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**Indian mathematics** emerged in the Indian subcontinent from 1200 BCE until the end of the 18th century. In the classical period of Indian mathematics (400 CE to 1600 CE), important contributions were made by scholars like Aryabhata, Brahmagupta, Mahāvīra, Bhaskara II, Madhava of Sangamagrama and Nilakantha Somayaji. The decimal number system in use today was first recorded in Indian mathematics. Indian mathematicians made early contributions to the study of the concept of zero as a number,negative numbers,arithmetic, and algebra. In addition, trigonometry
was further advanced in India, and, in particular, the modern definitions of sine and cosine were developed there. These mathematical concepts were transmitted to the Middle East, China, and Europe and led to further developments that now form the foundations of many areas of mathematics.

Ancient and medieval Indian mathematical works, all composed in Sanskrit, usually consisted of a section of *sutras* in which a set of rules or problems were stated with great economy in verse in order to aid memorization by a student. This was followed by a second section consisting of a prose commentary (sometimes multiple commentaries by different scholars) that explained the problem in more detail and provided justification for the solution. In the prose section, the form (and therefore its memorization) was not considered so important as the ideas involved. All mathematical works were orally transmitted until approximately 500 BCE; thereafter, they were transmitted both orally and in manuscript form. The oldest extant mathematical *document* produced on the Indian subcontinent is the birch bark Bakhshali Manuscript, discovered in 1881 in the village of Bakhshali, near Peshawar (modern day Pakistan) and is likely from the 7th century CE.

This page contains text from Wikipedia, the Free Encyclopedia -
https://wn.com/Indian_mathematics

**Indian mathematics** emerged in the Indian subcontinent from 1200 BCE until the end of the 18th century. In the classical period of Indian mathematics (400 CE to 1600 CE), important contributions were made by scholars like Aryabhata, Brahmagupta, Mahāvīra, Bhaskara II, Madhava of Sangamagrama and Nilakantha Somayaji. The decimal number system in use today was first recorded in Indian mathematics. Indian mathematicians made early contributions to the study of the concept of zero as a number,negative numbers,arithmetic, and algebra. In addition, trigonometry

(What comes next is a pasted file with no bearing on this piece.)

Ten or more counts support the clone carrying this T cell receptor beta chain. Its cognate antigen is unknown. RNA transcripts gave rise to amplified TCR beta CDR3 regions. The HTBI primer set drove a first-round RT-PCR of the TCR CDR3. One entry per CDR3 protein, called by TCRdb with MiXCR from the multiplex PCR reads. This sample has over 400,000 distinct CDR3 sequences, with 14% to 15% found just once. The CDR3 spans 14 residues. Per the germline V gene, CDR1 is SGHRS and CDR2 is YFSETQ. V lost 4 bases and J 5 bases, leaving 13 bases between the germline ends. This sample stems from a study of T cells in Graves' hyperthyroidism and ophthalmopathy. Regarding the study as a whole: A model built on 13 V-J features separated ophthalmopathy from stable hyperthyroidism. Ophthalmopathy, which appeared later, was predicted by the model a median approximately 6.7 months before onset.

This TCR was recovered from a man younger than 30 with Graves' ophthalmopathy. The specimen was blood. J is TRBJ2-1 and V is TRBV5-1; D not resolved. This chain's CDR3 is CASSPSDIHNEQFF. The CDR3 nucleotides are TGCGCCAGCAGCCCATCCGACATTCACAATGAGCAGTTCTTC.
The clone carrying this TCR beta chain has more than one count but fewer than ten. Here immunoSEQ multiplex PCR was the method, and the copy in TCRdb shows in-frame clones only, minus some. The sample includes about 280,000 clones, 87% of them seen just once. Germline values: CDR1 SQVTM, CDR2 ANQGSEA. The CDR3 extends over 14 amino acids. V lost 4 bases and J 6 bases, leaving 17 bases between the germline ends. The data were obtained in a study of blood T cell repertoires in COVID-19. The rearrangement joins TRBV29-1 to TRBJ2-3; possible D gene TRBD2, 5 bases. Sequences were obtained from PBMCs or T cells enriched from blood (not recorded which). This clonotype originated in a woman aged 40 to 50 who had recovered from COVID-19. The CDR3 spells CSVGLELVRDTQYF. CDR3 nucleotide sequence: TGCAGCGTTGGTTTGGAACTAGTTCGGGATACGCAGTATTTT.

was further advanced in India, and, in particular, the modern definitions of sine and cosine were developed there. These mathematical concepts were transmitted to the Middle East, China, and Europe and led to further developments that now form the foundations of many areas of mathematics.

Ancient and medieval Indian mathematical works, all composed in Sanskrit, usually consisted of a section of *sutras* in which a set of rules or problems were stated with great economy in verse in order to aid memorization by a student. This was followed by a second section consisting of a prose commentary (sometimes multiple commentaries by different scholars) that explained the problem in more detail and provided justification for the solution. In the prose section, the form (and therefore its memorization) was not considered so important as the ideas involved. All mathematical works were orally transmitted until approximately 500 BCE; thereafter, they were transmitted both orally and in manuscript form. The oldest extant mathematical *document* produced on the Indian subcontinent is the birch bark Bakhshali Manuscript, discovered in 1881 in the village of Bakhshali, near Peshawar (modern day Pakistan) and is likely from the 7th century CE.